In the postoperative period, we identified an iatrogenic cardiac injury in a seven-year-old child who had undergone a PEx open repair using Kirchner wires to stabilize the remodeled anterior chest wall. Following blind replacement of a dislocated wire protruding beneath the skin on Day 5, he sustained severe congestive heart failure. Emergent surgical exploration showed a pierced right atrium, a torn septal leaflet of the tricuspid valve and noncoronary aortic cusp, and a large traumatic ventricular septal defect. Lesions were repaired under CPB. However, the child showed residual tricuspid and aortic regurgitation as sequelae [14].

Intracardiac migration of metal support bar (n=6)

We identified two cases of early displacement (within six months) of a metal support bar in two young adults. One bar penetrated the right and left ventricle across the interventricular septum [15] and the other induced an aorta-to right ventricular fistula [16]. In both cases, the complication was caused by the use of a too short bar, thus facilitating unintended migration into the mediastinum. Four other patients sustained intracardiac bar migration from two to 37 years after the initial procedure as a consequence of failure to remove the bar in a timely manner and/or broken material [17-20]. Injured cardiac structures are detailed in table 1. Among these six patients, four underwent cardiac surgery under CPB and steady-state CPB in two cases. All these patients showed satisfactory results.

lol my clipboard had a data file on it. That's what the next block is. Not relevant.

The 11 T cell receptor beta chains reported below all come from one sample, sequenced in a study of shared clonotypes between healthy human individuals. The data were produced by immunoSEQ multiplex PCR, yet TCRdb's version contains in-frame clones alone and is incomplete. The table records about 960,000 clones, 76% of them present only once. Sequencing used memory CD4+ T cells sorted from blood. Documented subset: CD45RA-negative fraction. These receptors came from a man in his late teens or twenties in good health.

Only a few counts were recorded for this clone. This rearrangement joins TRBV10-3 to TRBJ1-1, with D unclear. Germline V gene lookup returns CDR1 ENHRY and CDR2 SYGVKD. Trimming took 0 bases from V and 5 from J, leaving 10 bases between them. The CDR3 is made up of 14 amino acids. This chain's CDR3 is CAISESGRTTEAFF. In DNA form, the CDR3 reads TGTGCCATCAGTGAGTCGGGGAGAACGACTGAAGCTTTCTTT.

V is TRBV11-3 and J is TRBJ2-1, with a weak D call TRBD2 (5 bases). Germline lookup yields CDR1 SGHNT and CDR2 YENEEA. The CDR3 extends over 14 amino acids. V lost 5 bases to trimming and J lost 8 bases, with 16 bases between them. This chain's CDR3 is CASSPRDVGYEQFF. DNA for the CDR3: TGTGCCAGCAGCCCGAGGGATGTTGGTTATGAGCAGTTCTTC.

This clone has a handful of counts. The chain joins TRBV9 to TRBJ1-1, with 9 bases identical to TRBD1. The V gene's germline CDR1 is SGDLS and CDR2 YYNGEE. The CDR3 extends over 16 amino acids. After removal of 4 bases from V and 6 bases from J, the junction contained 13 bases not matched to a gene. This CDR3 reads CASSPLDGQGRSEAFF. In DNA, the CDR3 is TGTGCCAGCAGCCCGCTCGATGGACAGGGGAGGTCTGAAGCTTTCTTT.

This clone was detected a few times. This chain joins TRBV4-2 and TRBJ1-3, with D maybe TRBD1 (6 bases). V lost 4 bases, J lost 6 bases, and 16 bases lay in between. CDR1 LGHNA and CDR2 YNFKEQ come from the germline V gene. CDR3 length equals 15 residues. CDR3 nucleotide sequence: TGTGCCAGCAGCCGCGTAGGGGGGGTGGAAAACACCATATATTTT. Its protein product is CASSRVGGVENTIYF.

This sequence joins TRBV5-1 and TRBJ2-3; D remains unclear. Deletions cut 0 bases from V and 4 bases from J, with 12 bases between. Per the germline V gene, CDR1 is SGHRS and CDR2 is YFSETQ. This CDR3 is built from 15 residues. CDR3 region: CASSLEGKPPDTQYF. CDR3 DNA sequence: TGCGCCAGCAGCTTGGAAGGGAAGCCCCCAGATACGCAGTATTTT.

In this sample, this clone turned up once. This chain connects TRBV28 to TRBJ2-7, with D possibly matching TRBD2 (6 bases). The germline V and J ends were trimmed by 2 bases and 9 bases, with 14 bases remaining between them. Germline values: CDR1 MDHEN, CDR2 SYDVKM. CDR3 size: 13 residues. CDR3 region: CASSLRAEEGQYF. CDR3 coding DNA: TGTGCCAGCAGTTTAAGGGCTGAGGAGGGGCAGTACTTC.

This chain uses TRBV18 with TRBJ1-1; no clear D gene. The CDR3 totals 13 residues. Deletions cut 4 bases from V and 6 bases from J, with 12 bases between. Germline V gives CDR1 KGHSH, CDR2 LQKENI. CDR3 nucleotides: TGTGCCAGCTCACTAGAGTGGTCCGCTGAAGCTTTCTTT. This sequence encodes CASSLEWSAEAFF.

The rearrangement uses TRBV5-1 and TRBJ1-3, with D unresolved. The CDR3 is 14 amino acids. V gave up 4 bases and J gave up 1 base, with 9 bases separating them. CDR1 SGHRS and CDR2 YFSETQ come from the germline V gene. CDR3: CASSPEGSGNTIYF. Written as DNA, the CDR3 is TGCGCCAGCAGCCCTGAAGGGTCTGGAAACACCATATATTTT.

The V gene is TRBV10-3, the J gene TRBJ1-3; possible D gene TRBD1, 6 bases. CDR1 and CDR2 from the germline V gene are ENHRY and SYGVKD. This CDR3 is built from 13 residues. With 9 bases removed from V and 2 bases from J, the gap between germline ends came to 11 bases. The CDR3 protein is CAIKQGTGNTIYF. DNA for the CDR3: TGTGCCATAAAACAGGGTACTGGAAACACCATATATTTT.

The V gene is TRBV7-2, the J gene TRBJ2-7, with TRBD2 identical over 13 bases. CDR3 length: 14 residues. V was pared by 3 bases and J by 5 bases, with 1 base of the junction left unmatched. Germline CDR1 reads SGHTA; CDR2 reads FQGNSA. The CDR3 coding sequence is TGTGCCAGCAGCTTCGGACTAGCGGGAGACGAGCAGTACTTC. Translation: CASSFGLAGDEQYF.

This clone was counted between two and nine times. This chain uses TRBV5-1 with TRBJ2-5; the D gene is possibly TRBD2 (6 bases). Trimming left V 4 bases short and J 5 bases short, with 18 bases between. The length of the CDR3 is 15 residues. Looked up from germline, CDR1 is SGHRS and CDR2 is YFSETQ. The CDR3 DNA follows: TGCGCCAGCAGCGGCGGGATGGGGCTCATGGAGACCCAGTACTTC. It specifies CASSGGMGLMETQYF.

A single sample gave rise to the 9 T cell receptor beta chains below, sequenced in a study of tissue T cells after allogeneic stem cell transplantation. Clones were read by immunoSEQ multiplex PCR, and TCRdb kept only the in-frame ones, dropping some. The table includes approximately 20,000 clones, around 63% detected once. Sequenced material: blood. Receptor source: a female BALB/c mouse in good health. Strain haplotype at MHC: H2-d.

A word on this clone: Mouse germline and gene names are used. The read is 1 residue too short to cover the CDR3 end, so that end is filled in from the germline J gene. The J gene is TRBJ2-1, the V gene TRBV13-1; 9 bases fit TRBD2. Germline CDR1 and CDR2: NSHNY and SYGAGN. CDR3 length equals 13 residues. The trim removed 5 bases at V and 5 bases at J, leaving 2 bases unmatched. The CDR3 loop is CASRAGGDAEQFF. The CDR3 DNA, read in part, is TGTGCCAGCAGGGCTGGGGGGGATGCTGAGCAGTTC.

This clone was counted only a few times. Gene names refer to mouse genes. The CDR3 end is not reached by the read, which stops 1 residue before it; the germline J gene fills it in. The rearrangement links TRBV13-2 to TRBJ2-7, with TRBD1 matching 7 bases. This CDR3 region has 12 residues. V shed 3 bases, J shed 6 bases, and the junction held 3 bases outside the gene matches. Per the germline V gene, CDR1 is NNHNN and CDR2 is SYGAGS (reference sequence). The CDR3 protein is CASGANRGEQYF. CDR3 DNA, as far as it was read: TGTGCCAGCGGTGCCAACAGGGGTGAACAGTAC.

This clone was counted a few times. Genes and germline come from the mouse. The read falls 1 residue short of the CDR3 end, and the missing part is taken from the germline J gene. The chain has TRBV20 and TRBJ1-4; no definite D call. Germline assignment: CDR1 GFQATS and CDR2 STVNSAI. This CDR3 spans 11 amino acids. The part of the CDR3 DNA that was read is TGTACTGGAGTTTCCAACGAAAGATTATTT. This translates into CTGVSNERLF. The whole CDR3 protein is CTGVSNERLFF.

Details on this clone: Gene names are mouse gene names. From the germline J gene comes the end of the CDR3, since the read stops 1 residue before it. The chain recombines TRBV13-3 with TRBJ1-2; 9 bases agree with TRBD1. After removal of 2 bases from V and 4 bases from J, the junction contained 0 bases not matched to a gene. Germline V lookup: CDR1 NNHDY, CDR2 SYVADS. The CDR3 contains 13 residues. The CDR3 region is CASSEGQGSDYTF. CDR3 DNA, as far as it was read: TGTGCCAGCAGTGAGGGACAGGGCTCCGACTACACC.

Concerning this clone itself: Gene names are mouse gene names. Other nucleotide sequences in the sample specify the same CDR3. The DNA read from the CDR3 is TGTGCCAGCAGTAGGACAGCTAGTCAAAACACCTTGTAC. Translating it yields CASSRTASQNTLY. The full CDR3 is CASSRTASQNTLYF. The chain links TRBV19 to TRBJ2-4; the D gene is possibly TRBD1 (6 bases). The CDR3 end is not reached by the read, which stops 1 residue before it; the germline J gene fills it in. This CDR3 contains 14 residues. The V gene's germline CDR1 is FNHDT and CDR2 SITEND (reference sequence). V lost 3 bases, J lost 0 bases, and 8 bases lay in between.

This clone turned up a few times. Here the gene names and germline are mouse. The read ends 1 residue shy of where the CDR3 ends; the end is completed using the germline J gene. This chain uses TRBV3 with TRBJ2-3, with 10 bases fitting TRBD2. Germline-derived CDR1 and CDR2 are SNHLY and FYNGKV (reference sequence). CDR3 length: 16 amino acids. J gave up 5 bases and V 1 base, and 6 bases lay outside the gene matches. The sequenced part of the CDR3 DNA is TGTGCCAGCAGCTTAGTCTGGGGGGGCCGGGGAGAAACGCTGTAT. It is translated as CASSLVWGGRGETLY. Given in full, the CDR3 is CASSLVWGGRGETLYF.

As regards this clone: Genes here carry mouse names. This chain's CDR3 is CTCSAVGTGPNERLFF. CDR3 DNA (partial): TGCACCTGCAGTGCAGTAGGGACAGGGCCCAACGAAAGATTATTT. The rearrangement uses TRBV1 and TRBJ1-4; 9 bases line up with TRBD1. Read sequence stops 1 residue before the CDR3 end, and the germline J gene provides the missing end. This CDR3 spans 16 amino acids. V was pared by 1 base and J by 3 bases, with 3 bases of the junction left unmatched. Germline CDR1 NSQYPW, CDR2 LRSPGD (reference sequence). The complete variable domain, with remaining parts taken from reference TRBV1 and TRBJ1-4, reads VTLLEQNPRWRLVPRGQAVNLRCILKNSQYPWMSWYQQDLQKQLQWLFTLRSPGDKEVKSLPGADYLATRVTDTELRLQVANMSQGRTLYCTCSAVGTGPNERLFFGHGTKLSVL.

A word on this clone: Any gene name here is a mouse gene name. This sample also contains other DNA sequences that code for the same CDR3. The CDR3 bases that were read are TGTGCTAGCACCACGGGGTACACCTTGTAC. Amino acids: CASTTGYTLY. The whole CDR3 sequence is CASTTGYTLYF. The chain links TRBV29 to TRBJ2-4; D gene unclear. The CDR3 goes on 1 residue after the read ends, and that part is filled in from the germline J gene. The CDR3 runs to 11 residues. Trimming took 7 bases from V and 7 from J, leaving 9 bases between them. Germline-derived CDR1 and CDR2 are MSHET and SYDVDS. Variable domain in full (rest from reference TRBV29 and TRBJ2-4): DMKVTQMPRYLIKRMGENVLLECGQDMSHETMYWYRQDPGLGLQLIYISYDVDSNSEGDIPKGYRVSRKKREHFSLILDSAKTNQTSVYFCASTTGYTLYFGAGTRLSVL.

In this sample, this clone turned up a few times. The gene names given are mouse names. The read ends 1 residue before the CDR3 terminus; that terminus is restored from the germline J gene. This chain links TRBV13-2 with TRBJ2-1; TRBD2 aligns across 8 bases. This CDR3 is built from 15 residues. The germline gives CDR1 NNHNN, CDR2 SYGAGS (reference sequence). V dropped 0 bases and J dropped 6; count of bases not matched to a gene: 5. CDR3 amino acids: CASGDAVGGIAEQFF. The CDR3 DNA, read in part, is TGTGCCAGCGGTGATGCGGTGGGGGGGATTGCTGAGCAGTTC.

Migration of broken sternal wire (n=4)

In three patients, intrapericardial migration of a broken sternal steel wire (n=2), or steel wire used for fixation of the retrosternal metallic bar in the midline during a hybrid technique (Ravitch + Nuss-bar), induced a hemopericardium and consecutive tamponade. Healing was achieved by draining blood, and removing the broken wire [21-23].

Finally, 28 years after sternal turnover the aortic migration of a broken sternal wire generated lesions severe enough to require prosthetic replacement of the ascending aorta under CPB [24].

Minimally invasive repair of pectus excavatum

After MIRPE, we identified a total of 56 LCAEs that resulted in 11 deaths, and two cases of severe hypoxic brain injury as a consequence of procedural cardiac arrest.

Procedural heart injury (n=27)